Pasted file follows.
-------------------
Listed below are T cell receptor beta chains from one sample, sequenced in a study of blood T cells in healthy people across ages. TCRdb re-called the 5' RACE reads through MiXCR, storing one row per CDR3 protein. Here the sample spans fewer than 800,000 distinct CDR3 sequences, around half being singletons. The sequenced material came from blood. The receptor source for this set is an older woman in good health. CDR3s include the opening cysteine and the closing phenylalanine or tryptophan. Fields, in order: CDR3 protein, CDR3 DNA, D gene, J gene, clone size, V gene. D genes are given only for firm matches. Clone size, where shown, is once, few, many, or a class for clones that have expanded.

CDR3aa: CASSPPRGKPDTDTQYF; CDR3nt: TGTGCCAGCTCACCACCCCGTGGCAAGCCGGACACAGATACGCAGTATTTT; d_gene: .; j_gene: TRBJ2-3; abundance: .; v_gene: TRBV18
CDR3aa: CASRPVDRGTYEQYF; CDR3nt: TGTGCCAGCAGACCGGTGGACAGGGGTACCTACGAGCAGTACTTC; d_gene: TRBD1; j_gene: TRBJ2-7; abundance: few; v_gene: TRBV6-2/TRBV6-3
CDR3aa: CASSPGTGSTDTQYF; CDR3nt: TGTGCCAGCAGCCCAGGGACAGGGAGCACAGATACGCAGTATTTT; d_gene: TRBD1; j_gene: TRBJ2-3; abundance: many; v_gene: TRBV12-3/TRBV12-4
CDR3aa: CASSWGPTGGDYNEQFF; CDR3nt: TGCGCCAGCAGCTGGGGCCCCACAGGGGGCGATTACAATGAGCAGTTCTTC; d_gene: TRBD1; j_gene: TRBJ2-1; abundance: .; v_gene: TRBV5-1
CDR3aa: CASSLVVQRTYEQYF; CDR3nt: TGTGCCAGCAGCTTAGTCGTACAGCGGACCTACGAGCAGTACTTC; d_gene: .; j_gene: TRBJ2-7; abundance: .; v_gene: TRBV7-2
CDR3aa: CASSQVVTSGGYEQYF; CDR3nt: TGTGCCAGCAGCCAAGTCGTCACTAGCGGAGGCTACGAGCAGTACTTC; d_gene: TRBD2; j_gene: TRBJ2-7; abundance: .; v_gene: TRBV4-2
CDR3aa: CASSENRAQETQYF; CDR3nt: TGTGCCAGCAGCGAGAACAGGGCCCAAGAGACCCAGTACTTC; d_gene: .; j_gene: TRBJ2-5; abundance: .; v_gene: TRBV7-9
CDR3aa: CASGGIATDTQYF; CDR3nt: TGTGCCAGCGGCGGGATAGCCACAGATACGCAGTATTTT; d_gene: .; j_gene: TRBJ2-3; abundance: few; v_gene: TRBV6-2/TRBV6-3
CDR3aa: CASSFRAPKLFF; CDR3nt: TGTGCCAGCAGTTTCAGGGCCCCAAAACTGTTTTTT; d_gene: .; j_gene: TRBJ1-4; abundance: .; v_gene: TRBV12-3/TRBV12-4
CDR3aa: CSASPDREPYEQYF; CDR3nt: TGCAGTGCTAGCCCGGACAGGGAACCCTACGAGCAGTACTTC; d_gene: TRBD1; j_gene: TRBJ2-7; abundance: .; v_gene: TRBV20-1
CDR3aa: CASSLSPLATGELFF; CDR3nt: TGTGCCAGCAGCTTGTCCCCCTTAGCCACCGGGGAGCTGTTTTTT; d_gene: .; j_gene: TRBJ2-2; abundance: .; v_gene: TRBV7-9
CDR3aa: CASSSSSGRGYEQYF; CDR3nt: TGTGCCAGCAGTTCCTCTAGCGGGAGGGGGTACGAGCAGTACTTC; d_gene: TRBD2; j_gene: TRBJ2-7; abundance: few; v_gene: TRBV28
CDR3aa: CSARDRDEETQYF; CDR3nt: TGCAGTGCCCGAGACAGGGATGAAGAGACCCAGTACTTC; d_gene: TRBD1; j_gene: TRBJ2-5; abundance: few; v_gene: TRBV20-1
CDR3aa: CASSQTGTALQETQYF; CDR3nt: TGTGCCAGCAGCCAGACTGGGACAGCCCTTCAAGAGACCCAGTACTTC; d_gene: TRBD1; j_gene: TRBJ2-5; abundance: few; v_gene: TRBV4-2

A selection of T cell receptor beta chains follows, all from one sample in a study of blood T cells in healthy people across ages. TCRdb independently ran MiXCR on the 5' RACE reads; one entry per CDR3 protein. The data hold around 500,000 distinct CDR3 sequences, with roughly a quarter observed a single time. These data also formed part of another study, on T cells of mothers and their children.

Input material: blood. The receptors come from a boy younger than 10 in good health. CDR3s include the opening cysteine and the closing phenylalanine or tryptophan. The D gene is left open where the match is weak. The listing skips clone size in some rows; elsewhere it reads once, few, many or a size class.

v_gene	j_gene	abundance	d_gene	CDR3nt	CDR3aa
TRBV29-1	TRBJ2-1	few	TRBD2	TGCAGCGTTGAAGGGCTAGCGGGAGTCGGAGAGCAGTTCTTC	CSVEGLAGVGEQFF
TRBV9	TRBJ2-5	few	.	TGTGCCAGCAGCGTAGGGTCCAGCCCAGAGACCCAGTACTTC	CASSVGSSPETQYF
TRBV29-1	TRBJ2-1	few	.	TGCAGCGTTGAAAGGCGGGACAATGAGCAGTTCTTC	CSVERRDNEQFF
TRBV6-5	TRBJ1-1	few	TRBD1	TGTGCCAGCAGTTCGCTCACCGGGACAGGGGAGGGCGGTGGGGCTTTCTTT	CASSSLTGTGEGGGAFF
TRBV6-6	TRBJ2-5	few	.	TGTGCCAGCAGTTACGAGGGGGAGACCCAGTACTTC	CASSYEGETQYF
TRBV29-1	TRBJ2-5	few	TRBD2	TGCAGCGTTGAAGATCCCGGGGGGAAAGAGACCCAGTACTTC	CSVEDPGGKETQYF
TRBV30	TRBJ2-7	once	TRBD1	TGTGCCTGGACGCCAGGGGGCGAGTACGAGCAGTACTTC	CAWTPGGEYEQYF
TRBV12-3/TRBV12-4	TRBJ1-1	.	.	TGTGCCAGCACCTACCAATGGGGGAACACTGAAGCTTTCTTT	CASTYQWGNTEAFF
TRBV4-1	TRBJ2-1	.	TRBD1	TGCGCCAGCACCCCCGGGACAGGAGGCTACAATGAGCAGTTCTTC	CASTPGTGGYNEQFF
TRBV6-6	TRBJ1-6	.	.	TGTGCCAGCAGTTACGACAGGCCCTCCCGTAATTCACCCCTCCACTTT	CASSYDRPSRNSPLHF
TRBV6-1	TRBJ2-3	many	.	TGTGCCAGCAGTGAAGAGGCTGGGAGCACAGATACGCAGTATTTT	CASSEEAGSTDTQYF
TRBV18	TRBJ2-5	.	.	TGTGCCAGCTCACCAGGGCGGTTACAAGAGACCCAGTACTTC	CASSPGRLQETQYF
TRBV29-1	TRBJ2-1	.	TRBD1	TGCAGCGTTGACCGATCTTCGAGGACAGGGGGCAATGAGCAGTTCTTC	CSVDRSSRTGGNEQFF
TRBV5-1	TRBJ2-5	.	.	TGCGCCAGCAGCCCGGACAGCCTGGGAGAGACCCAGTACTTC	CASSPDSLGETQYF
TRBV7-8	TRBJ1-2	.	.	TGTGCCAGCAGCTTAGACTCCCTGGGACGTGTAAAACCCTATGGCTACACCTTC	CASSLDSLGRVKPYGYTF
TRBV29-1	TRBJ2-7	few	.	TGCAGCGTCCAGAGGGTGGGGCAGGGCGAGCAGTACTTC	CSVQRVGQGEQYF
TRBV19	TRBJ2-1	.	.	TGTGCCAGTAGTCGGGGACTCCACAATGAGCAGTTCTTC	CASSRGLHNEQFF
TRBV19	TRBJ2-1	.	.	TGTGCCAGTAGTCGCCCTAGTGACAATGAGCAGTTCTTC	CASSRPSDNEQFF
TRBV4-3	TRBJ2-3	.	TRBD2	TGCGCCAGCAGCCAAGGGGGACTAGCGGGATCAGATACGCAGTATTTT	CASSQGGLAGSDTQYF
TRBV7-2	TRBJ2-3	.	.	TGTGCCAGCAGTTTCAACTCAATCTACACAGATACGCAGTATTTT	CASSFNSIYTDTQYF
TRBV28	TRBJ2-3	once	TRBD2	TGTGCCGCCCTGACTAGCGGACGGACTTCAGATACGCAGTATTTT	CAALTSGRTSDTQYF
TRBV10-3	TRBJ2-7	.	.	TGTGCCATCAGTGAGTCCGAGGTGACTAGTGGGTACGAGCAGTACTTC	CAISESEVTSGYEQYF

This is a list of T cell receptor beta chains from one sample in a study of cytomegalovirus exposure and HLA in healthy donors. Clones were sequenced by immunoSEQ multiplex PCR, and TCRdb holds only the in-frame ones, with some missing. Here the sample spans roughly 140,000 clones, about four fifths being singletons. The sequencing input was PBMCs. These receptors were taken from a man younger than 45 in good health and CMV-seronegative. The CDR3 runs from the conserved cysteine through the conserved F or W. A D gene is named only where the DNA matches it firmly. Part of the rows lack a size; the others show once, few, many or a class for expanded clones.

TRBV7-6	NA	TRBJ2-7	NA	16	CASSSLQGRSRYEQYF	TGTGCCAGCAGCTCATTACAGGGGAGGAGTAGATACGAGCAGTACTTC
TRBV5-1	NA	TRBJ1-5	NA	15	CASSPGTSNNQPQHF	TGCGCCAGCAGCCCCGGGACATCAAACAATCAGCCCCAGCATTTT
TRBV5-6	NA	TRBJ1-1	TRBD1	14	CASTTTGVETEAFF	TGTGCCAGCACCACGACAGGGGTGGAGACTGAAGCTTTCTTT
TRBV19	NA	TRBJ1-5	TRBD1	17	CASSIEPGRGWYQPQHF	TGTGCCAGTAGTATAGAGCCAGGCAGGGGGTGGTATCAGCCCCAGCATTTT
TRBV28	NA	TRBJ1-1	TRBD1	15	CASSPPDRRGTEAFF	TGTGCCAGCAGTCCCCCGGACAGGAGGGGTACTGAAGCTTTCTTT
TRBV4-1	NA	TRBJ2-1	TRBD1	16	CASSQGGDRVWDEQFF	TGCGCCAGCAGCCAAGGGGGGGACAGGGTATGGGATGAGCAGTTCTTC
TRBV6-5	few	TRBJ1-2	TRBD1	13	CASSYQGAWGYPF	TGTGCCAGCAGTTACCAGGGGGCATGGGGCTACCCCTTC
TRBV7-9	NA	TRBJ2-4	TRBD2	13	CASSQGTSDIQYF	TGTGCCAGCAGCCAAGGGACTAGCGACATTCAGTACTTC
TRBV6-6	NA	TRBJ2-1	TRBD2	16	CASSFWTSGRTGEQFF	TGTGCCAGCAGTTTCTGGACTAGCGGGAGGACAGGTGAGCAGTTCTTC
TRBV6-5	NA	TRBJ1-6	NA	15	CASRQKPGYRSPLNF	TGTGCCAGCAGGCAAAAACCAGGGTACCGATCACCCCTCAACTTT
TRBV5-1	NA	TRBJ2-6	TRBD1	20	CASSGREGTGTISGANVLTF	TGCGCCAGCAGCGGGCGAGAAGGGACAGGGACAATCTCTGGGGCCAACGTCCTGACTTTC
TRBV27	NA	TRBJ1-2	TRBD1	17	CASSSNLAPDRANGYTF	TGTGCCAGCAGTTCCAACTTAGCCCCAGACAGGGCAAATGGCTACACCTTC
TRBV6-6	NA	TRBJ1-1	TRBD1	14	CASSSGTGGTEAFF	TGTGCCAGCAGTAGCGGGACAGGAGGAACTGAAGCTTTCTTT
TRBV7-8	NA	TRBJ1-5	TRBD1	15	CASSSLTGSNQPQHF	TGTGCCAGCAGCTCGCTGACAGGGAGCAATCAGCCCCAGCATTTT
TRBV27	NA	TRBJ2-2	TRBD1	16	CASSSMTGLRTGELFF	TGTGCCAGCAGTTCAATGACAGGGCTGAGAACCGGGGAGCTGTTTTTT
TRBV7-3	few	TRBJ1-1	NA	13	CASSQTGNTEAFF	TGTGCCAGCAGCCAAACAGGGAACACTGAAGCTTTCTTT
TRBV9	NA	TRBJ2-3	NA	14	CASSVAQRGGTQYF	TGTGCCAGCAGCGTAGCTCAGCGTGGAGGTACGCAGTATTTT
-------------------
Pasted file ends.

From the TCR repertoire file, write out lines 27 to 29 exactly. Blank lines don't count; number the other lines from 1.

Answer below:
TRBV4-1	TRBJ2-1	.	TRBD1	TGCGCCAGCACCCCCGGGACAGGAGGCTACAATGAGCAGTTCTTC	CASTPGTGGYNEQFF
TRBV6-6	TRBJ1-6	.	.	TGTGCCAGCAGTTACGACAGGCCCTCCCGTAATTCACCCCTCCACTTT	CASSYDRPSRNSPLHF
TRBV6-1	TRBJ2-3	many	.	TGTGCCAGCAGTGAAGAGGCTGGGAGCACAGATACGCAGTATTTT	CASSEEAGSTDTQYF